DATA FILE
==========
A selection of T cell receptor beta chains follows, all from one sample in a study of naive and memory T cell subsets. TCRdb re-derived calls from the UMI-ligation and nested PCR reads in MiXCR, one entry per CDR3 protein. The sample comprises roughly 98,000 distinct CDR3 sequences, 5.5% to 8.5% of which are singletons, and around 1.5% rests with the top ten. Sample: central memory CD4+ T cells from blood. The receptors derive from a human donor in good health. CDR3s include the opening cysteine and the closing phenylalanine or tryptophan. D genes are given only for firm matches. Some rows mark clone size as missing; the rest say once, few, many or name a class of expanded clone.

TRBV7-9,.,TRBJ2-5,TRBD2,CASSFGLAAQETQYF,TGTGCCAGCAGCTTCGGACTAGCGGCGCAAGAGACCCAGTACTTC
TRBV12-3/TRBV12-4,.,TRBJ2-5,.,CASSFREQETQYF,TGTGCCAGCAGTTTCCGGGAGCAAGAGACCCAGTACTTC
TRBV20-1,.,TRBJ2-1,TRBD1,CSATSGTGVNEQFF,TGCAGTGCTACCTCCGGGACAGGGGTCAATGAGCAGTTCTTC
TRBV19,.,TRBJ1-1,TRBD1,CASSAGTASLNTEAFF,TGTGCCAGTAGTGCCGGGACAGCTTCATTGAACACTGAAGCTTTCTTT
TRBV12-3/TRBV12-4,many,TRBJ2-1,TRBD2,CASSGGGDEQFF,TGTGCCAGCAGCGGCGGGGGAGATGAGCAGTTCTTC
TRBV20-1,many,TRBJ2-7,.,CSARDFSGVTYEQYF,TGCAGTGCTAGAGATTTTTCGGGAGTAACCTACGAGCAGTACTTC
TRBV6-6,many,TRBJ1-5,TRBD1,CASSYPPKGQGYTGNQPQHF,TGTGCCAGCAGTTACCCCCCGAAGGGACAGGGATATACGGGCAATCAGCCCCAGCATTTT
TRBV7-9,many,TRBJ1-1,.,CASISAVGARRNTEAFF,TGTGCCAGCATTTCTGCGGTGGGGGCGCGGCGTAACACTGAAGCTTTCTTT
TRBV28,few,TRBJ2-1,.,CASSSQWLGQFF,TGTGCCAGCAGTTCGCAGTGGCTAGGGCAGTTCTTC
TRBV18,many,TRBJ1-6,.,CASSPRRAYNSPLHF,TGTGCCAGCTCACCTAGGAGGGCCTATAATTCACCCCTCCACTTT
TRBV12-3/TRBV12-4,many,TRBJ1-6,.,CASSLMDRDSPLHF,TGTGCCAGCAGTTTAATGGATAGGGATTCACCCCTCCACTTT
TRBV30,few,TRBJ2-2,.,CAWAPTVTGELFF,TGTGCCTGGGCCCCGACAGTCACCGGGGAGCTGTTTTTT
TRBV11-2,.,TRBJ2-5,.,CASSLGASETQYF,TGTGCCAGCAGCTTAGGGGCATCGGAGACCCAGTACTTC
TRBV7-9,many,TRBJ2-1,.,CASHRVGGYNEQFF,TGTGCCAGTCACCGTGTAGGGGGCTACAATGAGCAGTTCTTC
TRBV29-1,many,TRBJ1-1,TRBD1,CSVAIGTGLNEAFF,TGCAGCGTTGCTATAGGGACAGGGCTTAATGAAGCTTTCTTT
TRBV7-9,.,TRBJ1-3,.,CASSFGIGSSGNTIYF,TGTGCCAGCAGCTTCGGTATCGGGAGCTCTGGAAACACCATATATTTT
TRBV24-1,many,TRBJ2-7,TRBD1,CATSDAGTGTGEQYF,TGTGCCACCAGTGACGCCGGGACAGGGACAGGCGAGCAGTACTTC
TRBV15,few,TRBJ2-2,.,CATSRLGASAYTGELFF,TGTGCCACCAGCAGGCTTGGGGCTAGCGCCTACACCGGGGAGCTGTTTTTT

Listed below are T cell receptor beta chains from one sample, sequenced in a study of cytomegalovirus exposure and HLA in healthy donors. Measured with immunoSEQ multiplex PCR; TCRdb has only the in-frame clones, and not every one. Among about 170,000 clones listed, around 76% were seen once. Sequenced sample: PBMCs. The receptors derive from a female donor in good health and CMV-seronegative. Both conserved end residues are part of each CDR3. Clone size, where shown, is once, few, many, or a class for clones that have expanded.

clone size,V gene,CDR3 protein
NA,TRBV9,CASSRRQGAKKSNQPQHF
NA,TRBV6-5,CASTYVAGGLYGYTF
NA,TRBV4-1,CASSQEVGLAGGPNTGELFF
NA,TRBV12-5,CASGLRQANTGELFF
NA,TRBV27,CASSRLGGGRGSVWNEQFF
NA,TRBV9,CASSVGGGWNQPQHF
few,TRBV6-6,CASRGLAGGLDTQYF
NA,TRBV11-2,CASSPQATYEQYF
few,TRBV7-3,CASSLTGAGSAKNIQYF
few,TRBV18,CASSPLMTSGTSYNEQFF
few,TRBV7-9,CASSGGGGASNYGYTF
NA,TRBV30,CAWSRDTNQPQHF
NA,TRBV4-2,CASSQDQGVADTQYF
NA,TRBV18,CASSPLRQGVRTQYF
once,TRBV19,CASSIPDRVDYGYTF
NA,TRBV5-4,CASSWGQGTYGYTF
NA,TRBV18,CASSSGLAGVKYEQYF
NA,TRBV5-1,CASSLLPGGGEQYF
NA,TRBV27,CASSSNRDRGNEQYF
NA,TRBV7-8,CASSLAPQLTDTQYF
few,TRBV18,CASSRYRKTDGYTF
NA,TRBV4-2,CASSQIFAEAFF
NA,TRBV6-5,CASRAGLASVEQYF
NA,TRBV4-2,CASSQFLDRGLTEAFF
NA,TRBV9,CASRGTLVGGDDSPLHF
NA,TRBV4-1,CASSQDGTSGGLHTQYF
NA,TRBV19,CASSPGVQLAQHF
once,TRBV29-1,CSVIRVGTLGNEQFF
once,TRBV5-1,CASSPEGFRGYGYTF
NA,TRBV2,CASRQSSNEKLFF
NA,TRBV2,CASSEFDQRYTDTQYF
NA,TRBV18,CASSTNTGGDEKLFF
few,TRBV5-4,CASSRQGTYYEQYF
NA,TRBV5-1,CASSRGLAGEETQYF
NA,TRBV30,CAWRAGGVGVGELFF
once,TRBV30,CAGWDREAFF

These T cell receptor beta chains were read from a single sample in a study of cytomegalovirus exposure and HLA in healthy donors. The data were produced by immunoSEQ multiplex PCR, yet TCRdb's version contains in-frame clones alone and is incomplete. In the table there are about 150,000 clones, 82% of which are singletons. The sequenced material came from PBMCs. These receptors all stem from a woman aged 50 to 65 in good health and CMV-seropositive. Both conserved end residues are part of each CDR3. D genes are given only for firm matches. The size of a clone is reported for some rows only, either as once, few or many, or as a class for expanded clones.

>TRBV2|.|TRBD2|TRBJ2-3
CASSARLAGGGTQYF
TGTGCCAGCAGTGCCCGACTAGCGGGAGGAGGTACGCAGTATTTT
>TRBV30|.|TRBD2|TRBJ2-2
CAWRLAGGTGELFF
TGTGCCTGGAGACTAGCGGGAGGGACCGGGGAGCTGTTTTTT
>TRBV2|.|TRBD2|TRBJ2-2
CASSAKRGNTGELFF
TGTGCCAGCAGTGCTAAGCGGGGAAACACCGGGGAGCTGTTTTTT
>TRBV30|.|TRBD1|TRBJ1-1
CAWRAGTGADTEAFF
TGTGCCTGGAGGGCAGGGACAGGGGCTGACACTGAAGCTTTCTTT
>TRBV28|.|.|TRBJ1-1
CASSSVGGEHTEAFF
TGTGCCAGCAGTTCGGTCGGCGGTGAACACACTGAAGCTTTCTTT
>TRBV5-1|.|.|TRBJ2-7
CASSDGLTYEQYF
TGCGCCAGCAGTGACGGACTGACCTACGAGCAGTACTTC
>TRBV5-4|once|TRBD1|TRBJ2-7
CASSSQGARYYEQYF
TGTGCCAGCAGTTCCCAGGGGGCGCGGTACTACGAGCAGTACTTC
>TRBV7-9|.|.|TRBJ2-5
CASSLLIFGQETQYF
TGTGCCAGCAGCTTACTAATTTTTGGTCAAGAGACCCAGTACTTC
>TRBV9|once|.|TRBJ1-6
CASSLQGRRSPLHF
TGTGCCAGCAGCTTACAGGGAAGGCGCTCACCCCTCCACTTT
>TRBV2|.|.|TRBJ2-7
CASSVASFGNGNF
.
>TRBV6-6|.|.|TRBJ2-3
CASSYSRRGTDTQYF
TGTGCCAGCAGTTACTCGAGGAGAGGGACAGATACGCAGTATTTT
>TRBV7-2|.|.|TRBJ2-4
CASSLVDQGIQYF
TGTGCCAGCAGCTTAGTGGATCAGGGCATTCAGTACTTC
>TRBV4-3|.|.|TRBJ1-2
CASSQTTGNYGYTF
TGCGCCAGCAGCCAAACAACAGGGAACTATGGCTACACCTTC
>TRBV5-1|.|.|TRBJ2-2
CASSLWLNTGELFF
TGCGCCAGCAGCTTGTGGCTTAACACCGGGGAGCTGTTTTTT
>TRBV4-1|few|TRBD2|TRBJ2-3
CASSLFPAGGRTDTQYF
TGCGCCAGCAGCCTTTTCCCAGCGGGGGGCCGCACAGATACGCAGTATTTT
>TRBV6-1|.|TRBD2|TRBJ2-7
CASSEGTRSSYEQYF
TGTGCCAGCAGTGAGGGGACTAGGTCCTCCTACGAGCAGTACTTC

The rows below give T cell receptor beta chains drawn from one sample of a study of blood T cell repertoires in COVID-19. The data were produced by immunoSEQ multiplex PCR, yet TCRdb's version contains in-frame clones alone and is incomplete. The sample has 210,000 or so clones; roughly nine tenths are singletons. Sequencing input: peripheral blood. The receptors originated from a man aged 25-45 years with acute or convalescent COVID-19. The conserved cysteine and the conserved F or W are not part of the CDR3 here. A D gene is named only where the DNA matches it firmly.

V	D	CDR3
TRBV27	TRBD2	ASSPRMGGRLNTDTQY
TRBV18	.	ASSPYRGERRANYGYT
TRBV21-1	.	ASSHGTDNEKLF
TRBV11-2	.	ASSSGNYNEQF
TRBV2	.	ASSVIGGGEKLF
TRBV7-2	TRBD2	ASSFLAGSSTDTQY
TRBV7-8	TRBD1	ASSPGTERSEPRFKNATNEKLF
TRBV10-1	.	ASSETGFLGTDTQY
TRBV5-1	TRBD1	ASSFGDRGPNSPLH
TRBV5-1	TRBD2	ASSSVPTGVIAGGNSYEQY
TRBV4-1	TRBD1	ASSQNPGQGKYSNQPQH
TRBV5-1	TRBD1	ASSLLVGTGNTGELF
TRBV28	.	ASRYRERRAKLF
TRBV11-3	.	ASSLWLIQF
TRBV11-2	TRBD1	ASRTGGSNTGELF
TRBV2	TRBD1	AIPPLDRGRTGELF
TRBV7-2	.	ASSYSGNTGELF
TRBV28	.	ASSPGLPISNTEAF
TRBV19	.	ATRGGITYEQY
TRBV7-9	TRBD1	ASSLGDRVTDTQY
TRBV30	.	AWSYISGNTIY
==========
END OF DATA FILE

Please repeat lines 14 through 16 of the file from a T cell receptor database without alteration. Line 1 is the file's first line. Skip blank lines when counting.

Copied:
TRBV11-2,.,TRBJ2-5,.,CASSLGASETQYF,TGTGCCAGCAGCTTAGGGGCATCGGAGACCCAGTACTTC
TRBV7-9,many,TRBJ2-1,.,CASHRVGGYNEQFF,TGTGCCAGTCACCGTGTAGGGGGCTACAATGAGCAGTTCTTC
TRBV29-1,many,TRBJ1-1,TRBD1,CSVAIGTGLNEAFF,TGCAGCGTTGCTATAGGGACAGGGCTTAATGAAGCTTTCTTT